Cash for trash and the Joyce affair: System trust bites the dust

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Cartoon by Bruce Keogh /

Australia's institutions are among the least trusted in the world — is there hope? Asks Bruce Keogh.

OUR KEY INSTITUTIONS have failed us miserably.

Displacement looms for our wombat population as countless Australians seek out their holes to crawl into.

It is so hopeless that extrication from society seems the only option for anyone with a social conscience. Trust has bitten the dust and politicians are the major culprits.

One could have wistfully hoped that with the start of a new year, 2018 would bring just a modicum of improvement in the standard of federal government. Senator Michaelia Cash put an end to that and now we pessimistically await the next exercise in trashing our Parliamentary system.

The shenanigans surrounding Member for New England Barnaby Joyce and his pregnant ex-staffer were dreadful and the nation cringed in disbelief on many levels — betrayal of family, hypocrisy and appalling judgement. Behaviour behind closed doors was the root cause of Barnaby’s undoing.

Conversely, doors were wide open when Cash shamelessly launched her vitriolic attack in response to Labor Senator Doug Cameron, who had questioned the appointment of Cash’s new chief of staff:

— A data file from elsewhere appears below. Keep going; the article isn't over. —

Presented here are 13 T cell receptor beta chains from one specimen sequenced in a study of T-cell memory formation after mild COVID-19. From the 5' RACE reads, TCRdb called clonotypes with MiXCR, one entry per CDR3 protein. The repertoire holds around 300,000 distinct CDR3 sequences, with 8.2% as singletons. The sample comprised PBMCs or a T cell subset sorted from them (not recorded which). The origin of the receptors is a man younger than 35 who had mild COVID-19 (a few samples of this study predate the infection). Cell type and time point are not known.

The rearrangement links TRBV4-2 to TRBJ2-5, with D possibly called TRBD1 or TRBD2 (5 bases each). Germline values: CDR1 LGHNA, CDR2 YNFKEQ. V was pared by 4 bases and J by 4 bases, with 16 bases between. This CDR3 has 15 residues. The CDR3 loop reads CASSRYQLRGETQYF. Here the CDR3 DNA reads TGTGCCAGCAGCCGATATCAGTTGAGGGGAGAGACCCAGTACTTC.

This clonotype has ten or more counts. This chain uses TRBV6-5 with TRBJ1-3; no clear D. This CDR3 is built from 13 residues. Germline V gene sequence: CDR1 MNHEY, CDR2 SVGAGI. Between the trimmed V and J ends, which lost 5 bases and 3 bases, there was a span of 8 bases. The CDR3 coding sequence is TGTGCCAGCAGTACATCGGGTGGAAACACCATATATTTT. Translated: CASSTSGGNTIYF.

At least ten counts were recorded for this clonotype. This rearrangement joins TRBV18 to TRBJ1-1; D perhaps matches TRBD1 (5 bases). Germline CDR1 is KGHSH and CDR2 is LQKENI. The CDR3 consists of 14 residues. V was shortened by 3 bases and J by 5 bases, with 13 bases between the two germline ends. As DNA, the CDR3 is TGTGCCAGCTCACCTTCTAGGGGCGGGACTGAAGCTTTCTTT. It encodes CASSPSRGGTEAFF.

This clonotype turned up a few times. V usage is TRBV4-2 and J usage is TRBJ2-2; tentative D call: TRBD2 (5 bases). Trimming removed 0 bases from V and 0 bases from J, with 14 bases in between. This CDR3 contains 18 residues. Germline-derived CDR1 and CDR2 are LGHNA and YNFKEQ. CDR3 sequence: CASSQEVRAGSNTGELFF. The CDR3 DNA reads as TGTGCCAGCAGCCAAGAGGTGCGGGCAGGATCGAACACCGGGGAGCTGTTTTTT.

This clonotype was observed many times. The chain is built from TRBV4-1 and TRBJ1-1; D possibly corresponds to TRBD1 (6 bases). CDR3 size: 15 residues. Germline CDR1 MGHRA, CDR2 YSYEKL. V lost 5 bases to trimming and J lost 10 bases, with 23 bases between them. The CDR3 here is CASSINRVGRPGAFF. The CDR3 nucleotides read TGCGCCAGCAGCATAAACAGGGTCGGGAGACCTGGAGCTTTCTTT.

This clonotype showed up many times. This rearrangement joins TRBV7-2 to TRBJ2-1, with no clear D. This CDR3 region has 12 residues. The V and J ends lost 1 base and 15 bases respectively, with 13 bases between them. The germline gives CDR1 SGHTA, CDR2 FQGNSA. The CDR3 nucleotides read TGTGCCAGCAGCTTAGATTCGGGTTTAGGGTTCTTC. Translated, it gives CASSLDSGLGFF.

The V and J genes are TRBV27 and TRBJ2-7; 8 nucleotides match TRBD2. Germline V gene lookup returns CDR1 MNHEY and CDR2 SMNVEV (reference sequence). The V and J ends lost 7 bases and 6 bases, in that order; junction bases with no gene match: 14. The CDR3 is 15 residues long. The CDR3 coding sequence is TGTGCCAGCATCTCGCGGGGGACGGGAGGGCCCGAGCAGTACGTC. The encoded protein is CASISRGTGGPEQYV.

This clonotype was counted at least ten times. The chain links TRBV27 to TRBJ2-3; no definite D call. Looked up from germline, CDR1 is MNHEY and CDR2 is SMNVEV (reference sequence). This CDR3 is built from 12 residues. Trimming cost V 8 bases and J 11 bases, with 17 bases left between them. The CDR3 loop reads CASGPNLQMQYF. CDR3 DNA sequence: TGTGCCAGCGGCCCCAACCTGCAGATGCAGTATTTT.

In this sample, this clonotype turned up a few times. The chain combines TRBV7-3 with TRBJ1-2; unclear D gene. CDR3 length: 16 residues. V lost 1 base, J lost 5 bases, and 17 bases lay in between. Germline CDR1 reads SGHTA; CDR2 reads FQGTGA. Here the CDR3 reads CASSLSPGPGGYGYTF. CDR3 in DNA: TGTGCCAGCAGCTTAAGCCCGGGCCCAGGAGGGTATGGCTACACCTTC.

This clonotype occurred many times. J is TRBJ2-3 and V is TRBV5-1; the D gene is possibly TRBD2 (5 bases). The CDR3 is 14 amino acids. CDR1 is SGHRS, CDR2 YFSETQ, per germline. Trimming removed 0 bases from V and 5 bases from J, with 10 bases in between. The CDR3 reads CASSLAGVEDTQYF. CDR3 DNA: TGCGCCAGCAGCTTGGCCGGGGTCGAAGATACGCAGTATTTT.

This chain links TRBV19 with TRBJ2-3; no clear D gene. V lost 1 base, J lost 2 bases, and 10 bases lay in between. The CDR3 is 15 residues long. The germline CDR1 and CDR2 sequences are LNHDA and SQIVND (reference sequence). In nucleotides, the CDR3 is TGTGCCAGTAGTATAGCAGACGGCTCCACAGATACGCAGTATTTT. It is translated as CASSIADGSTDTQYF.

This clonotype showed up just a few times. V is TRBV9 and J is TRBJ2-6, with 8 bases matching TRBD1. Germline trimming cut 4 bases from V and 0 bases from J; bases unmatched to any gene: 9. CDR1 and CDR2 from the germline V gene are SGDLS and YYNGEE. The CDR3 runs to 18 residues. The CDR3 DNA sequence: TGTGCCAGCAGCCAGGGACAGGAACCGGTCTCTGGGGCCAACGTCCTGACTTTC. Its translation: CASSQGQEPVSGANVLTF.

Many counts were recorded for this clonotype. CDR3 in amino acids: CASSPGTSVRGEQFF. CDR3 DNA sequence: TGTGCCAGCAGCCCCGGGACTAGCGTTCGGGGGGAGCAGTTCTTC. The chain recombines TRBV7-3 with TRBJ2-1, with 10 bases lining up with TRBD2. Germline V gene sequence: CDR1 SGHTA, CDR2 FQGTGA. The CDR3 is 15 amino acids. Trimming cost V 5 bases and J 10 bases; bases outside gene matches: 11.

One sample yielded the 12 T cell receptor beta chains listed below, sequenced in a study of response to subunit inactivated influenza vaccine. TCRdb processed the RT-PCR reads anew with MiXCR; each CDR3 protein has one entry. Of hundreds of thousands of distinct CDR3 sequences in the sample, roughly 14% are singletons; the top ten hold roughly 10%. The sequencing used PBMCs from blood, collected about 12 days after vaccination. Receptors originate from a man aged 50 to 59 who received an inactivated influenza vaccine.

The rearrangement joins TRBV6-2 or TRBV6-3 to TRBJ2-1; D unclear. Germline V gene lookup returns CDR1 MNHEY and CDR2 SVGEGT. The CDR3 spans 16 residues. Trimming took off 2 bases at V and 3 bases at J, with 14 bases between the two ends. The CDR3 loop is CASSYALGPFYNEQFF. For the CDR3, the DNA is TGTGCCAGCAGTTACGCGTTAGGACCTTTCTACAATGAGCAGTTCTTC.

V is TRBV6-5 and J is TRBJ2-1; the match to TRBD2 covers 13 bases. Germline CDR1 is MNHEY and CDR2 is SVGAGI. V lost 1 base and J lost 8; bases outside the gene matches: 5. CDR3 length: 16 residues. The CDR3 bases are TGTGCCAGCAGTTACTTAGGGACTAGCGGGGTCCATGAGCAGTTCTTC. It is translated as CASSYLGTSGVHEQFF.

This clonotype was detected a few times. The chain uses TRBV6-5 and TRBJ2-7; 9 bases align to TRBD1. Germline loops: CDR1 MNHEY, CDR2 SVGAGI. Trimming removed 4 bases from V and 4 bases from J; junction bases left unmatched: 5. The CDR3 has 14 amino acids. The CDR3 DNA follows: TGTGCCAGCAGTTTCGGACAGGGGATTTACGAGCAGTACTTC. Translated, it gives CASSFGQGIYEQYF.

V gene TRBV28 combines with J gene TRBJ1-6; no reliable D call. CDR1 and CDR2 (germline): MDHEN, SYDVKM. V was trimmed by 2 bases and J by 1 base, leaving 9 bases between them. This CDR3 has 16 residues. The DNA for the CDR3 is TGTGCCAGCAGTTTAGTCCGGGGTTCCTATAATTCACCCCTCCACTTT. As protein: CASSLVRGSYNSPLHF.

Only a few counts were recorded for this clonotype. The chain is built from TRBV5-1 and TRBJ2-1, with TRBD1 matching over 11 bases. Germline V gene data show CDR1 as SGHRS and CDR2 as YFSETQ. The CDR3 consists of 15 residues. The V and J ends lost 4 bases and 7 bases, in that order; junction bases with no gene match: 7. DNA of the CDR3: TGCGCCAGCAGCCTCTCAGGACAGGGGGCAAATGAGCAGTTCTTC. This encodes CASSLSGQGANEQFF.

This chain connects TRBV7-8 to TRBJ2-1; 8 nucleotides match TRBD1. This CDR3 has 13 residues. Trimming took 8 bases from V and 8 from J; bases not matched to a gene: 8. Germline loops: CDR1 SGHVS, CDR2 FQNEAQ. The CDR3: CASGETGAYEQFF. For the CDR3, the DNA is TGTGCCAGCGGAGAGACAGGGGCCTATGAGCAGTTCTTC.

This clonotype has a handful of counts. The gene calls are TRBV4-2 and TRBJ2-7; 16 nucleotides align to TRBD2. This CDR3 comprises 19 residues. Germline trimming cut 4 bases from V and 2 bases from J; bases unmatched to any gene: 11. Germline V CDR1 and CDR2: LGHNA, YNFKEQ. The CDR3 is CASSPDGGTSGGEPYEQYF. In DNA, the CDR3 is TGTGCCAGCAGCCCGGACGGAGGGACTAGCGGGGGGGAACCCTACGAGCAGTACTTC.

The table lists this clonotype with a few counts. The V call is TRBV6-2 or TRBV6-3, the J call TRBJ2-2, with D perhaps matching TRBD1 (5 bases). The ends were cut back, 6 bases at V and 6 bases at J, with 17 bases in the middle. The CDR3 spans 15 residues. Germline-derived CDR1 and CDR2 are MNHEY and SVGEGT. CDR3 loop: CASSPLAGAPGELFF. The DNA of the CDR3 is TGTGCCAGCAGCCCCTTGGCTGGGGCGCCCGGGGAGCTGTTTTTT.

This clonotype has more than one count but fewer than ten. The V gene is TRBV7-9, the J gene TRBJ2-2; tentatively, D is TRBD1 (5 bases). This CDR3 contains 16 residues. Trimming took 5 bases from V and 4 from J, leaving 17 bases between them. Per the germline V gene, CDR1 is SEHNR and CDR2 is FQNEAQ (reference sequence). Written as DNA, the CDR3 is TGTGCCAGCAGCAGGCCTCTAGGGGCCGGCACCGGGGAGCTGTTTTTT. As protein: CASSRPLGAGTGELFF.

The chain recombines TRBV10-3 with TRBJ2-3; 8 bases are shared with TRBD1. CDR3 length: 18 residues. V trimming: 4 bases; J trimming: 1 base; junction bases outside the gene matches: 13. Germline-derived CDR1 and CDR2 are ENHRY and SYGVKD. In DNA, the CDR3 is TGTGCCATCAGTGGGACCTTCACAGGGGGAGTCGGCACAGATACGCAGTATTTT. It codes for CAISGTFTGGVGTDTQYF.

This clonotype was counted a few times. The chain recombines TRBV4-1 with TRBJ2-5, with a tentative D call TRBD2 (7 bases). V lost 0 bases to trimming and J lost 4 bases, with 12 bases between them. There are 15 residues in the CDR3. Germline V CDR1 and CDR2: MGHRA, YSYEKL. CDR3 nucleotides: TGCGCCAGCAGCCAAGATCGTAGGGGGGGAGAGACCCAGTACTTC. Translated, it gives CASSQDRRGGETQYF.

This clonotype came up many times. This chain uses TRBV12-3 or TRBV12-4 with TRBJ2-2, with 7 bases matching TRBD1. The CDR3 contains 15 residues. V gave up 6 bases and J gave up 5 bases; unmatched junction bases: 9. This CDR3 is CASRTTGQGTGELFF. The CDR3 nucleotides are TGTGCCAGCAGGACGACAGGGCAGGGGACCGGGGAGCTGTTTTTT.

"If you want to start discussing staff matters, be very, very careful. Because I am happy to sit here and name every young woman in Mr Shorten's office over which rumours in this place abound. If you want to go down that path today, I will do it."

Joyce’s below-the-belt misdeeds were in private. Cash’s tirade was metaphorically below-the-belt and in full public view.

IA’s Tess Lawrence wrote

'It was indiscriminate, cruel and unfair. And I consider her remarks verbal assaulting and abusive.'

It was a despicable slur on the women in Shorten’s office –- indeed women generally. It was a verbal assault amounting to slander and it was an abuse of privilege.

The mainstream media was obsessed with the Joyce fiasco for weeks, yet Cash’s attack quickly became yesterday’s news. Where were balance and objectivity? Not in the mainstream!

Barnaby has paid a personal price but Michaelia, having “unreservedly withdrawn” her remarks, seems to have got off scot-free. There’s no hope for our socio-political system, you are thinking? You might gain solace in knowing you are not alone in this distrust.

Released in February this year, the 2017 Edelman Trust Barometer (by the world's largest PR outfit), documented an "implosion of trust" where one in two countries (including Australia) believe the entire system is failing.

President Richard Edelman said:

"We're talking about a trust crisis that is causing a systemic meltdown." 

Social researcher Hugh Mackay told Fairfax Media:

"The big picture for Western societies, but especially Australia, is that respect and trust for institutions in general is in decline. That's not a healthy attitude for any society."

Australia’s key institutions – government, business and not-for-profit organisations – are among the least trusted in the world. Our trust in the media is now the second lowest in the world, behind only Turkey, at 31 per cent.